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People v. Delp





APPEAL from the Circuit Court of Randolph County; the Hon. KENNETH J. JUEN, Judge, presiding.


A jury in the Circuit Court of Randolph County found defendant, Sammy Delp, guilty of attempt burglary and possession of burglary tools. He received a sentence of four years imprisonment for the attempt; however, no sentence was imposed for his conviction for possession of burglary tools.

The following issues are raised on appeal: (1) whether defendant was proved guilty beyond a reasonable doubt; (2) whether the presence of uniformed prison guards at trial denied defendant his right to a fair trial; and (3) whether the conviction for possession of burglary tools should be vacated where it arose out of the same acts constituting attempt burglary.

Officer Wayne Young of the Sparta Police Department testified at trial that while on routine patrol at approximately 10 p.m. on the night of November 27, 1978, he observed defendant standing next to an automobile in a parking lot. Defendant had his back to the officer and was bent over a 1972 Mustang. The officer stated that he noticed a shiny object, apparently a thin piece of steel, protruding from defendant's body. The officer became suspicious and drove into the parking lot to investigate. The officer related that when he saw the patrol car enter the lot, defendant crouched down momentarily and then ran into the shadows of a building abutting the parking lot. The officer trained a spotlight on the area into which defendant fled and discovered defendant standing in a corner formed by the junction of two buildings. The only escape route offered by the corner was the way defendant had entered. Defendant was ordered to the squad car and explained his presence in the corner by saying that he had gone there to relieve himself. The officer was skeptical of this explanation and searched defendant for weapons. He then searched the corner where he found a bent automobile antenna and a screwdriver near the spot where defendant had been standing. Next, the officer examined the Mustang and observed scratch marks on the driver's side window and rubber molding. A comparison was made of the distance between the bend in the antenna and one of its ends and of the distance between the driver's door lock button and the top of the window molding. The distances were approximately equal. Other vehicles in the lot were examined, and the officer was able to match the antenna with a severed antenna shaft on a vehicle parked approximately 50 feet from the Mustang. The officer further testified that from the moment he first observed defendant and until his arrest, no other person was present in or near the parking lot. During cross-examination, the officer stated that he did not see defendant in actual possession of the antenna or screwdriver.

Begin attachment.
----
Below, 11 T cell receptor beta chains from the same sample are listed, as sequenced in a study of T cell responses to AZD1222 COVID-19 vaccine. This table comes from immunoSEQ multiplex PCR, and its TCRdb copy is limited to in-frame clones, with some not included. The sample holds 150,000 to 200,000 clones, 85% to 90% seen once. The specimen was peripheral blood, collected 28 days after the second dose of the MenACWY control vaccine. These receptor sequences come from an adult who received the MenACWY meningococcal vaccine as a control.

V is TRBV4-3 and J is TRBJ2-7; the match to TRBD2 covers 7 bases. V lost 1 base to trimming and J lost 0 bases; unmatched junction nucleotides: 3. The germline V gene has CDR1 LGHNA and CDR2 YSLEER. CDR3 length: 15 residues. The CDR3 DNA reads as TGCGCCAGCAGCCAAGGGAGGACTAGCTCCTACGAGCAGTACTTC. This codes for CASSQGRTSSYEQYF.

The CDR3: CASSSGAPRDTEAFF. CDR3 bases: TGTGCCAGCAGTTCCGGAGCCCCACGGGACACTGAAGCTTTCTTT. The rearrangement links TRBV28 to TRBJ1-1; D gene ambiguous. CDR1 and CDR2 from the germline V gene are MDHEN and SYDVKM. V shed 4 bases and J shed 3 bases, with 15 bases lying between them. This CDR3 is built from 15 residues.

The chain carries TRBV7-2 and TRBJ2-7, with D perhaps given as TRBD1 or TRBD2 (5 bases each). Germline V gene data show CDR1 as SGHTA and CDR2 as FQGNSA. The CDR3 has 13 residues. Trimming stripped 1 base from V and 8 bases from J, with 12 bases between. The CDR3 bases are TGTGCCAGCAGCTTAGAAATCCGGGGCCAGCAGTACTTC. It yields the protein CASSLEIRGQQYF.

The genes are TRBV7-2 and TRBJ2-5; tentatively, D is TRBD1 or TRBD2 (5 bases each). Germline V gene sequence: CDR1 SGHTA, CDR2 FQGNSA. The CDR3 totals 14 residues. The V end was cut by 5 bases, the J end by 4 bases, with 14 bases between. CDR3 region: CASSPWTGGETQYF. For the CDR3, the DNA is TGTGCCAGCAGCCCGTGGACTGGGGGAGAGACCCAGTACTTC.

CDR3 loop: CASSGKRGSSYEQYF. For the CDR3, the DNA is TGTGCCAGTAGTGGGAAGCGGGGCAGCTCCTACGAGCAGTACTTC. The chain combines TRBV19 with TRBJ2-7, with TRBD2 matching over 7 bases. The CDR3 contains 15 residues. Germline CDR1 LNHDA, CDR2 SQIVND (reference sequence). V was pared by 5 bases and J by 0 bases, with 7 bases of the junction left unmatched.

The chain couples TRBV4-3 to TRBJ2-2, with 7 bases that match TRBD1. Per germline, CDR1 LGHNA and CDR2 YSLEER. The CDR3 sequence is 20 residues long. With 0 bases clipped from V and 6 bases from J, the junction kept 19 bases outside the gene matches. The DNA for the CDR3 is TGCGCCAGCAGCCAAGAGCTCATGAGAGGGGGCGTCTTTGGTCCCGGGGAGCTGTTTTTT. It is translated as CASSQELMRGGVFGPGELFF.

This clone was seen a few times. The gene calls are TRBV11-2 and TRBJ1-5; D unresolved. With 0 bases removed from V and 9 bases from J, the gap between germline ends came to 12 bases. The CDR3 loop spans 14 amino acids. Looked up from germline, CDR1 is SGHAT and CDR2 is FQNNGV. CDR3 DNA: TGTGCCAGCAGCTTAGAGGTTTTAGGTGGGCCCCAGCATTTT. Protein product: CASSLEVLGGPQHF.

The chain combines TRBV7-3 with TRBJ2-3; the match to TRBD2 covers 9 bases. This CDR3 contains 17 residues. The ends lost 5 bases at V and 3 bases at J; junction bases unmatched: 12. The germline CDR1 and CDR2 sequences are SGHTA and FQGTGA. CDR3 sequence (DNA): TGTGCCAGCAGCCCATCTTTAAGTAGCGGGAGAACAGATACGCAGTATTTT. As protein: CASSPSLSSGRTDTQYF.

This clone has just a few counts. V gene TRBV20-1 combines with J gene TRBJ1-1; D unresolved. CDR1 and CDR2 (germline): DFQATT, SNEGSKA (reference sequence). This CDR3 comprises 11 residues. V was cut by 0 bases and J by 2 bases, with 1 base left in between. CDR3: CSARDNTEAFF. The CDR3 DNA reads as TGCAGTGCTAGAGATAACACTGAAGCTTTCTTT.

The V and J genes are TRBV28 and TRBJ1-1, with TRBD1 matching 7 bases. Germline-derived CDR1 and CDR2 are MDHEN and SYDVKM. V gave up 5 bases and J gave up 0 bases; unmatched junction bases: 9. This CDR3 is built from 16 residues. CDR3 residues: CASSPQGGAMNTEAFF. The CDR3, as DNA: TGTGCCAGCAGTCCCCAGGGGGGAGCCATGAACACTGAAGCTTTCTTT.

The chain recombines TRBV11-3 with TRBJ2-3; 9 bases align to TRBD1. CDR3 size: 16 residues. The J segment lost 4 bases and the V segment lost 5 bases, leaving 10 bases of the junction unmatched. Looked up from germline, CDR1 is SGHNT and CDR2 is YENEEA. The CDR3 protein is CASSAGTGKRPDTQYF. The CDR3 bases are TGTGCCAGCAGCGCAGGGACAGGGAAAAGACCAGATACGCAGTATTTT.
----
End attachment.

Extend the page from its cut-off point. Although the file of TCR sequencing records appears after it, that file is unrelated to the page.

Roberta Walker testified that she was the owner of the Mustang and that she never gave the defendant permission to enter her automobile. She also stated that her vehicle was locked when she went to retrieve it the morning after the incident and that she did not notice any damage to it.

Initially, defendant contends that the evidence at trial failed to prove beyond a reasonable doubt that he committed the crime of attempt burglary.

The crime of attempt is defined by section 8-4(a) of the Criminal Code of 1961 (Ill. Rev. Stat., 1978 Supp., ch. 38, par. 8-4(a)) as follows:

"A person commits an attempt when with intent to commit a specific offense, he does any act which constitutes a substantial step toward the commission of that offense."

Under section 19-1(a) of the Criminal Code of 1961 (Ill. Rev. Stat. 1977, ch. 38, par. 19-1(a)), a burglary of a motor vehicle is committed when:

"A person * * * without authority * * * knowingly enters or * * * remains within a * * * motor vehicle as defined in The Illinois Vehicle Code * * * with intent to commit therein a felony or theft."

Thus, it is the burden of the State to establish defendant's intent to commit the offense of burglary and that defendant did any act which constituted a substantial step toward the commission of that offense.

Because of the very nature of the offense, proof of the elements of attempt burglary frequently must be made by circumstantial evidence. In considering the limitations the courts> have placed on the proof of an offense by such evidence, our supreme court has stated:

"To justify a conviction, circumstantial evidence must be of such a nature as to produce a reasonable and moral certainty that the accused committed the crime. Where the circumstances can be explained upon a reasonable hypothesis consistent with innocence and leave a serious and grave doubt of guilt, a conviction cannot stand. [Citations.]" People v. Magnafichi (1956), 9 Ill.2d 169, 173, 137 N.E.2d 256, 258; cf. People v. Bean (1970), 121 Ill. App.2d 290, 257 N.E.2d 558.

Defendant asserts that the circumstantial evidence presented by the State does not prove that he had the requisite intent to burglarize or that he performed a substantial step in the commission of a burglary. Support for this assertion centers primarily around the testimony of Officer Young and Ms. Walker. Officer Young stated that he did not see defendant actually in possession of the antenna and screwdriver, and Ms. Walker stated that her automobile was locked and undamaged the morning after the incident. Thus, defendant argues that the State failed to prove that he possessed the antenna and the screwdriver or that he attempted to break into the Mustang. He states that the evidence at best merely places him at the scene of the crime. Since presence at the scene of an ...

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